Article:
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Donald Trump denies plans to visit Muslim-majority nation of Jordan

Republican presidential candidate Donald Trump on Tuesday denied an Associated Press report that he planned to visit the majority-Muslim kingdom of Jordan at the end of December.

The AP report and Trump's denial came one day after his controversial proposal to temporarily ban all Muslims from entering the United States to protect the nation from Islamic terrorism.

Trump tweeted Tuesday, "Despite my great respect for King Abdullah II, I will not be visiting Jordan at this time. This is in response to the false @AP report."

Trump has said he plans to visit Israel. A U.S. official, speaking on condition of anonymity, had told the AP that the U.S. government was making preparations for Trump to also visit Jordan at the campaign's request. The official was not authorized to publicly discuss the preparations due to security concerns. Trump has Secret Service protection for his safety.

Another U.S. official, also speaking on condition of anonymity, told the AP late Tuesday that Trump's campaign had contacted the U.S. embassy in Amman about the trip, and the State Department was discussing how to facilitate Trump's visit as recently as Tuesday afternoon. This official also was not authorized to speak publicly about the trip over security issues.

Donald Trump doubles down on Muslim ban remarks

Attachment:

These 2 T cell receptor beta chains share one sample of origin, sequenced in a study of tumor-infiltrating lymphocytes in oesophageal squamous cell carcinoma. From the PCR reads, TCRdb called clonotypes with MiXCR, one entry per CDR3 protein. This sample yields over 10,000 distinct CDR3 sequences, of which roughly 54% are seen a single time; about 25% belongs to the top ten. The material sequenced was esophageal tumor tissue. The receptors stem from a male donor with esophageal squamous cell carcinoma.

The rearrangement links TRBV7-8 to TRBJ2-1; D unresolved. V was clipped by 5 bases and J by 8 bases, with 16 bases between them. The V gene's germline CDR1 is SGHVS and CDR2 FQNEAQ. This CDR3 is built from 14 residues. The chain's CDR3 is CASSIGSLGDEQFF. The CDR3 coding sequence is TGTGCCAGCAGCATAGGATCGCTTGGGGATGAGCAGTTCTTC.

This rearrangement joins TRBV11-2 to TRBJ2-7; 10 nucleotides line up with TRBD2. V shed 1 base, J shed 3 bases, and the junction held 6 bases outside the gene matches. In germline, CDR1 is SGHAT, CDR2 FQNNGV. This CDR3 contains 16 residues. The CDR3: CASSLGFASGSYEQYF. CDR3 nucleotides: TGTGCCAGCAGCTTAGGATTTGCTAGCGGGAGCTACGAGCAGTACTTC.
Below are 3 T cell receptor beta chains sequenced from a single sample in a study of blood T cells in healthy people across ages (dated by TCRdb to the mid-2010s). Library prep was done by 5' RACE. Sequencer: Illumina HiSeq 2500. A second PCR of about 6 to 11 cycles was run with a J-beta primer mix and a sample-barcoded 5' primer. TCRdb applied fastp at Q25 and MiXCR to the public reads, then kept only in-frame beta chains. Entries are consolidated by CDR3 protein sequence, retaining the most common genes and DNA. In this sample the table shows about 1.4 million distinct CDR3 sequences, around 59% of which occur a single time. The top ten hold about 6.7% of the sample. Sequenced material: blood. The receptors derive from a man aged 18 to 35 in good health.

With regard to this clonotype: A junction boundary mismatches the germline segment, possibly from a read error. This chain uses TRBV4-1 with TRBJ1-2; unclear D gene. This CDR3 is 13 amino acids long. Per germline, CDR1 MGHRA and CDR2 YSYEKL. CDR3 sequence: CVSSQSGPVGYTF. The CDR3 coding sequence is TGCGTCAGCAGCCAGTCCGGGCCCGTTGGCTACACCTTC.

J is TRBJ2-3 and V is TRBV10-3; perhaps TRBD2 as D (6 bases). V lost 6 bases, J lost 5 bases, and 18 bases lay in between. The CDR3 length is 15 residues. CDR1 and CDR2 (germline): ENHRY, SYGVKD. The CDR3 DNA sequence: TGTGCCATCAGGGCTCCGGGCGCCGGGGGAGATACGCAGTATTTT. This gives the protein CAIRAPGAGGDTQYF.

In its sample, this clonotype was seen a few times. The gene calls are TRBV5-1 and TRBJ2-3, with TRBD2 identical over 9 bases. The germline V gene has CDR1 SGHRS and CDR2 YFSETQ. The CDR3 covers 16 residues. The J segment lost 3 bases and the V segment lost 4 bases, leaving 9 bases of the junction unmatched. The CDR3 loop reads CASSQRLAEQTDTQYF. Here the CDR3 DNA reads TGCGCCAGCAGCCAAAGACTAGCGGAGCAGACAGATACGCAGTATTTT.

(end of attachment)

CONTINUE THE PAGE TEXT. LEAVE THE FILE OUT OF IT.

The official said the State Department was working with Trump on security preparations and consulting about arranging meetings there. Because Trump is a private citizen, the State Department does not extend to him the same level of assistance as an administration official or member of Congress, but it was working cooperatively with his campaign, the official said.

Reaction to Trump's proposal to bar Muslims from entering the U.S. has been swift and negative. Both Democrats and Republicans have decried the idea as outrageous, divisive and un-American.

On in an interview on ABC Tuesday evening, Trump denied that he's a bigot and insisted his proposal would only be implemented for the "short term."

"I have people that I have tremendous relationships with, they're Muslim," he said. "They agree with me 100 percent. It's short-term."

Trump also rejected the charge from other Republicans that his anti-Muslim rhetoric could simply play into the narrative purveyed by ISIS. His critics, Trump said, are "trying to get publicity for themselves."

Jordan is among the United States' staunchest allies in the Persian Gulf region and its military has regularly flown bombing missions against the Islamic State group.

Just about two weeks ago, Trump's GOP rival Ben Carson visited a Syrian refugee camp in Jordan. Carson, who is attempting to bolster his foreign policy credentials, also plans on traveling to Africa at the end of the month.

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